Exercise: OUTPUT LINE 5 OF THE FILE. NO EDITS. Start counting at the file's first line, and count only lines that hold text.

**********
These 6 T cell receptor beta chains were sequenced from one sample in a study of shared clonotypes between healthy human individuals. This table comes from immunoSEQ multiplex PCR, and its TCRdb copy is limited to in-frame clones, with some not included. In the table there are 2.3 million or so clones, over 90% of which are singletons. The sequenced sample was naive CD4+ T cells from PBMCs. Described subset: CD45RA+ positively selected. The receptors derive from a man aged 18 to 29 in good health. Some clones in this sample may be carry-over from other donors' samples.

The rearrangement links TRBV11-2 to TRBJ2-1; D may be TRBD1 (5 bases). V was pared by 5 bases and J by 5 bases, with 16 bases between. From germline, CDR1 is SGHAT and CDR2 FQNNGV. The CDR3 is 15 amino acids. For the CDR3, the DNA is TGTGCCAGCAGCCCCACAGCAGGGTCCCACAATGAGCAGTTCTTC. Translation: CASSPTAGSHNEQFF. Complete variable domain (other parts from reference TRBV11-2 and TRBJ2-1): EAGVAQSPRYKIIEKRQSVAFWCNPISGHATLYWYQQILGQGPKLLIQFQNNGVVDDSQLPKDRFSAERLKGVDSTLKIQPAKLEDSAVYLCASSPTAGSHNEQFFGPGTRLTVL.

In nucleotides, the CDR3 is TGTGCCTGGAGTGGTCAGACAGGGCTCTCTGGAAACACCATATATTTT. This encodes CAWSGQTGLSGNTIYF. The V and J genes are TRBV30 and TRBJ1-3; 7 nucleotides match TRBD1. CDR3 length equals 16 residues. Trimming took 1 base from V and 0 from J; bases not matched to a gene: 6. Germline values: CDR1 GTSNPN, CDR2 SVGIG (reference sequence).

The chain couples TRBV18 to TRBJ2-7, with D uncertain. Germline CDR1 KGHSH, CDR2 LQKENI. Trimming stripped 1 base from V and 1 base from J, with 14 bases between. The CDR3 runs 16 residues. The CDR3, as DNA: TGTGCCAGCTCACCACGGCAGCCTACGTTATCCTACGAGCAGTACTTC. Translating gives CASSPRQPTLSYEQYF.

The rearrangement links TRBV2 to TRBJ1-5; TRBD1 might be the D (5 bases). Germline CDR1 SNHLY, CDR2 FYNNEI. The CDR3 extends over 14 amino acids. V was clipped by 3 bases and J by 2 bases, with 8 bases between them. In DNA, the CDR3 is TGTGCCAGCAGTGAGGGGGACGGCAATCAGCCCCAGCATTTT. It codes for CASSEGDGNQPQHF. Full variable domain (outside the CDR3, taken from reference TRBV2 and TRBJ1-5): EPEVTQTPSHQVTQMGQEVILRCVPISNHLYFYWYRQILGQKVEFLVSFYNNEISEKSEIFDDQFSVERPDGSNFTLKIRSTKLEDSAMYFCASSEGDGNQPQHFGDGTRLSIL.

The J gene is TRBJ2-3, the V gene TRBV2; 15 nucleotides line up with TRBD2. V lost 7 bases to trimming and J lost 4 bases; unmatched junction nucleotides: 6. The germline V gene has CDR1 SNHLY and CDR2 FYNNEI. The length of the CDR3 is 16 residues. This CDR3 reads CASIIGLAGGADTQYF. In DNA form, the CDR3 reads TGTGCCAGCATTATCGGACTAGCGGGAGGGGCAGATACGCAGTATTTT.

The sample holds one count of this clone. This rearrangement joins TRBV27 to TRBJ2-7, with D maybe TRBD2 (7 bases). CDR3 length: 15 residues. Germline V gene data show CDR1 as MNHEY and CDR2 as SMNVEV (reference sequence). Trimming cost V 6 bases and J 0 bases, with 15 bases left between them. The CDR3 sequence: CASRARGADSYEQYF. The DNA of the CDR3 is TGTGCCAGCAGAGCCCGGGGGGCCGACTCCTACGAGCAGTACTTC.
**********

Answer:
The rearrangement links TRBV2 to TRBJ1-5; TRBD1 might be the D (5 bases). Germline CDR1 SNHLY, CDR2 FYNNEI. The CDR3 extends over 14 amino acids. V was clipped by 3 bases and J by 2 bases, with 8 bases between them. In DNA, the CDR3 is TGTGCCAGCAGTGAGGGGGACGGCAATCAGCCCCAGCATTTT. It codes for CASSEGDGNQPQHF. Full variable domain (outside the CDR3, taken from reference TRBV2 and TRBJ1-5): EPEVTQTPSHQVTQMGQEVILRCVPISNHLYFYWYRQILGQKVEFLVSFYNNEISEKSEIFDDQFSVERPDGSNFTLKIRSTKLEDSAMYFCASSEGDGNQPQHFGDGTRLSIL.